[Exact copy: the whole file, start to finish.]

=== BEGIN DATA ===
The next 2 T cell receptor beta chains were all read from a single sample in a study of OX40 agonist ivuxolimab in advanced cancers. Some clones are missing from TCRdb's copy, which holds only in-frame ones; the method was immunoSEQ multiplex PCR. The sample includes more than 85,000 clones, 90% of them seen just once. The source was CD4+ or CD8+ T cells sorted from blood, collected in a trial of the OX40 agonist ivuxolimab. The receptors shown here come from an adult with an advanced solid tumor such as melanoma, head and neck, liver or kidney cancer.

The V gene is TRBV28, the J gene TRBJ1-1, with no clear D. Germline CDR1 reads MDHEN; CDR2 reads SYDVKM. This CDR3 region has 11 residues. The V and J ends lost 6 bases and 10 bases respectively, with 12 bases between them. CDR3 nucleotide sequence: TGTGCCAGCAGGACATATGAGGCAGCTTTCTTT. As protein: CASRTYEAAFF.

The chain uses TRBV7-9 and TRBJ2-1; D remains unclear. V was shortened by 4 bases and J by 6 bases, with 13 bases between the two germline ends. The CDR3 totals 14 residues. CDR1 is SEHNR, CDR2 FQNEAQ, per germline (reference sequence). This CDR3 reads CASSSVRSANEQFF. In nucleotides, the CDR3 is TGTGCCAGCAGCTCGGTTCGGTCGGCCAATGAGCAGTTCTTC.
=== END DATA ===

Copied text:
The next 2 T cell receptor beta chains were all read from a single sample in a study of OX40 agonist ivuxolimab in advanced cancers. Some clones are missing from TCRdb's copy, which holds only in-frame ones; the method was immunoSEQ multiplex PCR. The sample includes more than 85,000 clones, 90% of them seen just once. The source was CD4+ or CD8+ T cells sorted from blood, collected in a trial of the OX40 agonist ivuxolimab. The receptors shown here come from an adult with an advanced solid tumor such as melanoma, head and neck, liver or kidney cancer.

The V gene is TRBV28, the J gene TRBJ1-1, with no clear D. Germline CDR1 reads MDHEN; CDR2 reads SYDVKM. This CDR3 region has 11 residues. The V and J ends lost 6 bases and 10 bases respectively, with 12 bases between them. CDR3 nucleotide sequence: TGTGCCAGCAGGACATATGAGGCAGCTTTCTTT. As protein: CASRTYEAAFF.

The chain uses TRBV7-9 and TRBJ2-1; D remains unclear. V was shortened by 4 bases and J by 6 bases, with 13 bases between the two germline ends. The CDR3 totals 14 residues. CDR1 is SEHNR, CDR2 FQNEAQ, per germline (reference sequence). This CDR3 reads CASSSVRSANEQFF. In nucleotides, the CDR3 is TGTGCCAGCAGCTCGGTTCGGTCGGCCAATGAGCAGTTCTTC.